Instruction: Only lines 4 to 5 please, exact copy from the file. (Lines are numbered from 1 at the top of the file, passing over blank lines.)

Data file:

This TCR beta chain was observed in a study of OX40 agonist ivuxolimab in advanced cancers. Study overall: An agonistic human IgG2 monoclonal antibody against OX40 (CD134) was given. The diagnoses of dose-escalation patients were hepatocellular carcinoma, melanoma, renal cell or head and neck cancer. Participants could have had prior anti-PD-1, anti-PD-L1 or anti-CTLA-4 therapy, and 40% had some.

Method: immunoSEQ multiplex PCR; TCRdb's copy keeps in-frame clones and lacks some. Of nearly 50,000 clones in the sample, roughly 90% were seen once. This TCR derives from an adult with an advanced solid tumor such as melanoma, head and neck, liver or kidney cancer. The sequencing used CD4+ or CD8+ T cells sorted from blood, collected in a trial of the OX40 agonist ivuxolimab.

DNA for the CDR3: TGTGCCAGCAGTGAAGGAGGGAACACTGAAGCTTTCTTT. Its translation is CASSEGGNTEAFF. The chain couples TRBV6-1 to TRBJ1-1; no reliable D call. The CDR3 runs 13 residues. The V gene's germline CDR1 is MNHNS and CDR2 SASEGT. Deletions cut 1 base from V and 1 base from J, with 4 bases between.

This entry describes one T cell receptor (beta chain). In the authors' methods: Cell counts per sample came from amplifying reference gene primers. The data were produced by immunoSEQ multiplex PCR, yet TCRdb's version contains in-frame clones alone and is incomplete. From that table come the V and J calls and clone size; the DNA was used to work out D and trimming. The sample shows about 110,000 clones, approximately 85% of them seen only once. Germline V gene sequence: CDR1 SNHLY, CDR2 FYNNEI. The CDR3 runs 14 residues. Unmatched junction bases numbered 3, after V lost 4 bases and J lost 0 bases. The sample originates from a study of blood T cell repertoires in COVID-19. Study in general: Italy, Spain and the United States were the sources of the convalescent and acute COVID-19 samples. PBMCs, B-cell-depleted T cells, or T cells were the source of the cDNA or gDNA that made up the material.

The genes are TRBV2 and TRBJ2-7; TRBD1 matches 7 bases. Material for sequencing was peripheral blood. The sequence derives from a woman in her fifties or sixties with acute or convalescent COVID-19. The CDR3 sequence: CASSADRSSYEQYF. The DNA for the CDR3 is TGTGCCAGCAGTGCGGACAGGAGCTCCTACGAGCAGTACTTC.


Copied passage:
This entry describes one T cell receptor (beta chain). In the authors' methods: Cell counts per sample came from amplifying reference gene primers. The data were produced by immunoSEQ multiplex PCR, yet TCRdb's version contains in-frame clones alone and is incomplete. From that table come the V and J calls and clone size; the DNA was used to work out D and trimming. The sample shows about 110,000 clones, approximately 85% of them seen only once. Germline V gene sequence: CDR1 SNHLY, CDR2 FYNNEI. The CDR3 runs 14 residues. Unmatched junction bases numbered 3, after V lost 4 bases and J lost 0 bases. The sample originates from a study of blood T cell repertoires in COVID-19. Study in general: Italy, Spain and the United States were the sources of the convalescent and acute COVID-19 samples. PBMCs, B-cell-depleted T cells, or T cells were the source of the cDNA or gDNA that made up the material.

The genes are TRBV2 and TRBJ2-7; TRBD1 matches 7 bases. Material for sequencing was peripheral blood. The sequence derives from a woman in her fifties or sixties with acute or convalescent COVID-19. The CDR3 sequence: CASSADRSSYEQYF. The DNA for the CDR3 is TGTGCCAGCAGTGCGGACAGGAGCTCCTACGAGCAGTACTTC.